Part of the argument Sanchez made was that students with “high or standard GPAs and low ACT scores are more likely to suppress test scores and are less likely to be admitted. Not only that, but the ones who choose test optional are more likely to be women, poor or minorities and are less likely to come back for year two of college.” I’ll have to see the data, but this seems somewhat dubious to me. First of all, what’s the proof that students with high grades who don’t send test scores are less likely to be admitted? And secondly, he’s basically saying that students with low ACTs are more likely to suppress those scores. But of course they are! And if the scores really are low, how would sending them help? It beggars the imagination to think that if high grades/no ACT is more likely to be denied that high grades/ low ACT are more likely to be accepted.
Sanchez summed up his point by concluding that “We stand behind the belief that more information is better than less information.” Sure, that makes sense. But have the researchers at the ACT actually ever worked in college admissions?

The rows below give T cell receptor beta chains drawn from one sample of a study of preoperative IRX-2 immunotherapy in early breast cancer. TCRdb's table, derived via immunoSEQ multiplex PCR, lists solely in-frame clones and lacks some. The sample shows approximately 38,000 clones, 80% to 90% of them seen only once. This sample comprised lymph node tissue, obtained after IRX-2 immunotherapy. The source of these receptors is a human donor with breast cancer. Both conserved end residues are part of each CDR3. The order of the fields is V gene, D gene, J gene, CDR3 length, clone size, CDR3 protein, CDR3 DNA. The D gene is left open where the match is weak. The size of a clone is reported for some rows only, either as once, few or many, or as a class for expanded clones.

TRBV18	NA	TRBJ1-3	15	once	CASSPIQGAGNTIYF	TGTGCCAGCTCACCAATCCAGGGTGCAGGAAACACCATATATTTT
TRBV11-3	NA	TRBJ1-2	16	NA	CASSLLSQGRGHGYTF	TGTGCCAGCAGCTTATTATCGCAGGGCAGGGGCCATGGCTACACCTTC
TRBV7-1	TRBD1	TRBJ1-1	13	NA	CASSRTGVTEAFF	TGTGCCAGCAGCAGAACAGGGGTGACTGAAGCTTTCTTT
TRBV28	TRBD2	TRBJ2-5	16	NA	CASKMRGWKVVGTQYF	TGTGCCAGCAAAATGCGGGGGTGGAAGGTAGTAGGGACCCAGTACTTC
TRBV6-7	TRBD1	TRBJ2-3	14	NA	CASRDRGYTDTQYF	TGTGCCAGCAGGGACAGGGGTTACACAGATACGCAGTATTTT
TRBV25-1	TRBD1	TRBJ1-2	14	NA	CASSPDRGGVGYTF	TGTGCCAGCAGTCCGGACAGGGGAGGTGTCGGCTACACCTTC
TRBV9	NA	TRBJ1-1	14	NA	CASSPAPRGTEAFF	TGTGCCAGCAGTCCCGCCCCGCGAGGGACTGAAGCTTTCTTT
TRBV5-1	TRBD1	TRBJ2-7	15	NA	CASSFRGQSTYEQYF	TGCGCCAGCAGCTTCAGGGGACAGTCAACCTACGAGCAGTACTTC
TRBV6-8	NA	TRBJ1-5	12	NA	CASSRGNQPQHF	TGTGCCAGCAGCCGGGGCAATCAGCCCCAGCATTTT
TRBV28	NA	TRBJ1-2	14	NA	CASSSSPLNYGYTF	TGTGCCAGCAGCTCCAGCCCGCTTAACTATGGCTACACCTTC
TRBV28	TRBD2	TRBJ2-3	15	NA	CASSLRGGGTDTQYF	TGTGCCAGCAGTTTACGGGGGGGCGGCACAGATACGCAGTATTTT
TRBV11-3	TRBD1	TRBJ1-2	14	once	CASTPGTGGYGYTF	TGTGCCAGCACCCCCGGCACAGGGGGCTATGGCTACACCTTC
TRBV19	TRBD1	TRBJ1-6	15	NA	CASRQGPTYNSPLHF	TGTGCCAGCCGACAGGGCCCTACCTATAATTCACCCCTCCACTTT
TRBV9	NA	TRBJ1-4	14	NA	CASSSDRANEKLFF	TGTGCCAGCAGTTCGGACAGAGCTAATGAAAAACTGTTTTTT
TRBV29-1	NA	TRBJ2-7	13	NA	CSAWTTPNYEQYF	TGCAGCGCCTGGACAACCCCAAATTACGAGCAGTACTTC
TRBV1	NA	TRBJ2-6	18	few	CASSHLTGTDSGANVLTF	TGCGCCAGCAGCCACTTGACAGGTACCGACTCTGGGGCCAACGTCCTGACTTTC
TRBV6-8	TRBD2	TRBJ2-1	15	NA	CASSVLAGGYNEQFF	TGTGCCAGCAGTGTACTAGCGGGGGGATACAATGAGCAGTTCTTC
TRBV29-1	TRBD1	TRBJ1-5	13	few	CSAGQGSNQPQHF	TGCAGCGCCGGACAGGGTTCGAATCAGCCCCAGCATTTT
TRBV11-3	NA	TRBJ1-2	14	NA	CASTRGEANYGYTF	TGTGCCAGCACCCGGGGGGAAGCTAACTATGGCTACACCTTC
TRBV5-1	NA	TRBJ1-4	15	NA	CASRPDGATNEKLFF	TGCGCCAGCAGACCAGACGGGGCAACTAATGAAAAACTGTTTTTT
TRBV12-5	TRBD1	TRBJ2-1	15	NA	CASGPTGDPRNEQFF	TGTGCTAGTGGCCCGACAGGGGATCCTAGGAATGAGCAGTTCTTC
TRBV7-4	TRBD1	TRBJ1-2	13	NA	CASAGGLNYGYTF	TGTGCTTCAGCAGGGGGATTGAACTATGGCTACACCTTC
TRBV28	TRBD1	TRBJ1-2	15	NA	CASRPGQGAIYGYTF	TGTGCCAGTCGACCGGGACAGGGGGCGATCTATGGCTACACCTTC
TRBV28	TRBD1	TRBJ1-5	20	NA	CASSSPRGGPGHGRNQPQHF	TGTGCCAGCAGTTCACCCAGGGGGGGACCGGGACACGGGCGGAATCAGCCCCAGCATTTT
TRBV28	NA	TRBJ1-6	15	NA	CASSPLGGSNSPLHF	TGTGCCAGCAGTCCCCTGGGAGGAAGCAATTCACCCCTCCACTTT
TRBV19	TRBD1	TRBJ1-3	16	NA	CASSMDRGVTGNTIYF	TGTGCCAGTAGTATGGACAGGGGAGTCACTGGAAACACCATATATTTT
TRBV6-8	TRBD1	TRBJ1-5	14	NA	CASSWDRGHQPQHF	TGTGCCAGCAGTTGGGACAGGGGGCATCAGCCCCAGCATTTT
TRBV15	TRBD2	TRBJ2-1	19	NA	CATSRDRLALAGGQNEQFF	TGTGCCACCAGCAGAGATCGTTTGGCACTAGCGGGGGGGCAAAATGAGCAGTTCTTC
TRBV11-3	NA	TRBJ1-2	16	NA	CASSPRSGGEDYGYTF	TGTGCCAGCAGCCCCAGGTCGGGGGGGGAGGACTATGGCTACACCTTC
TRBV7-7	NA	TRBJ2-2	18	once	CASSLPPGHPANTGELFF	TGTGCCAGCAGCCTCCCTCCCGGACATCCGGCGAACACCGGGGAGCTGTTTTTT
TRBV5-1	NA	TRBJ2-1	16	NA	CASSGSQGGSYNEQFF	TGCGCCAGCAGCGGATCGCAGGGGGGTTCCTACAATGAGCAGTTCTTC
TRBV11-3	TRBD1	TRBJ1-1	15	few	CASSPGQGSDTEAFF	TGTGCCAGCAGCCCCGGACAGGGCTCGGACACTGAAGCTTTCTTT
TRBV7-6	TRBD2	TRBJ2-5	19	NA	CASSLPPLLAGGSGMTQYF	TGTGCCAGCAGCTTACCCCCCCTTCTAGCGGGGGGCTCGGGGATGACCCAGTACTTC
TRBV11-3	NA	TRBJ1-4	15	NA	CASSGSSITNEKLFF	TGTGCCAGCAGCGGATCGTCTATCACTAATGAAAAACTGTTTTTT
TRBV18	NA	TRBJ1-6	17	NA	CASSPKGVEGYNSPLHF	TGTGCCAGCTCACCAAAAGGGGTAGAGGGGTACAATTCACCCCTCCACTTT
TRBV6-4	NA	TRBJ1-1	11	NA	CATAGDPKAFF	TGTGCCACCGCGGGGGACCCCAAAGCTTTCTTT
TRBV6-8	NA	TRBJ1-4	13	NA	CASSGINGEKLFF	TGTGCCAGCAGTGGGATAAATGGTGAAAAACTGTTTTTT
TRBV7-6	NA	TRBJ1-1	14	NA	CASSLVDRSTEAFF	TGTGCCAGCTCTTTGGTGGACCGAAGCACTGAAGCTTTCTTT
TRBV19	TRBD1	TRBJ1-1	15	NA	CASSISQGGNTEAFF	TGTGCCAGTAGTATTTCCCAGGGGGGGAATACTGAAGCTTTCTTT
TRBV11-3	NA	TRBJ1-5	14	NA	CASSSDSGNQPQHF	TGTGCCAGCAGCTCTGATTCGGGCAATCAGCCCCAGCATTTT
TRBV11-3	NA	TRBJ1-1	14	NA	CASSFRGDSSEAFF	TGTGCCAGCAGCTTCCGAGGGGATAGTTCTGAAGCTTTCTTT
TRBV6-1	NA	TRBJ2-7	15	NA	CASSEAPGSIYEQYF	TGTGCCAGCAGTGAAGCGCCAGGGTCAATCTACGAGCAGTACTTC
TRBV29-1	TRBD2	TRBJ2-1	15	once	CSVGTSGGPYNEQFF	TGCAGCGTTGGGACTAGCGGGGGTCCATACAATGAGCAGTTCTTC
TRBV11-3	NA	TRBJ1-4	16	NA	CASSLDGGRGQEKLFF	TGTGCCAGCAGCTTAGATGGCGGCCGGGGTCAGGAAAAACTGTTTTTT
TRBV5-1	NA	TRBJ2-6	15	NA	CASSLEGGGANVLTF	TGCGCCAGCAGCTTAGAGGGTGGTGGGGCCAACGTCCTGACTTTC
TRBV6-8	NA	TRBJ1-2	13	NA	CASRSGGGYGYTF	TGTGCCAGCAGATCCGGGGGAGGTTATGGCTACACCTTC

Probably not, but the next speaker has. Jerry Lucido is both a scholar and a dean of college admissions, so I started to hope that he might engage with the topic in a more practical, less numbers-heavy way. Apparently his chapter in the book deals with “practitioners”, but his presentation was rather problematic. First of all, he spent most of his time giving a long description of what test optional means and why institutions choose it, which only summarized what everyone in the room already knew. Lucido’s point was that he “never doubted the sincerity of motivation to choose test optional”, but that he was skeptical of the value of the policy. He concluded by saying that “the test optional practitioner is a pragmatic idealist” and that test optional admissions was “neither a panacea or the only way”. In other words, he was the third straight presenter who told us that colleges should decide what’s best for them, but they should decide on test optional policies after careful study.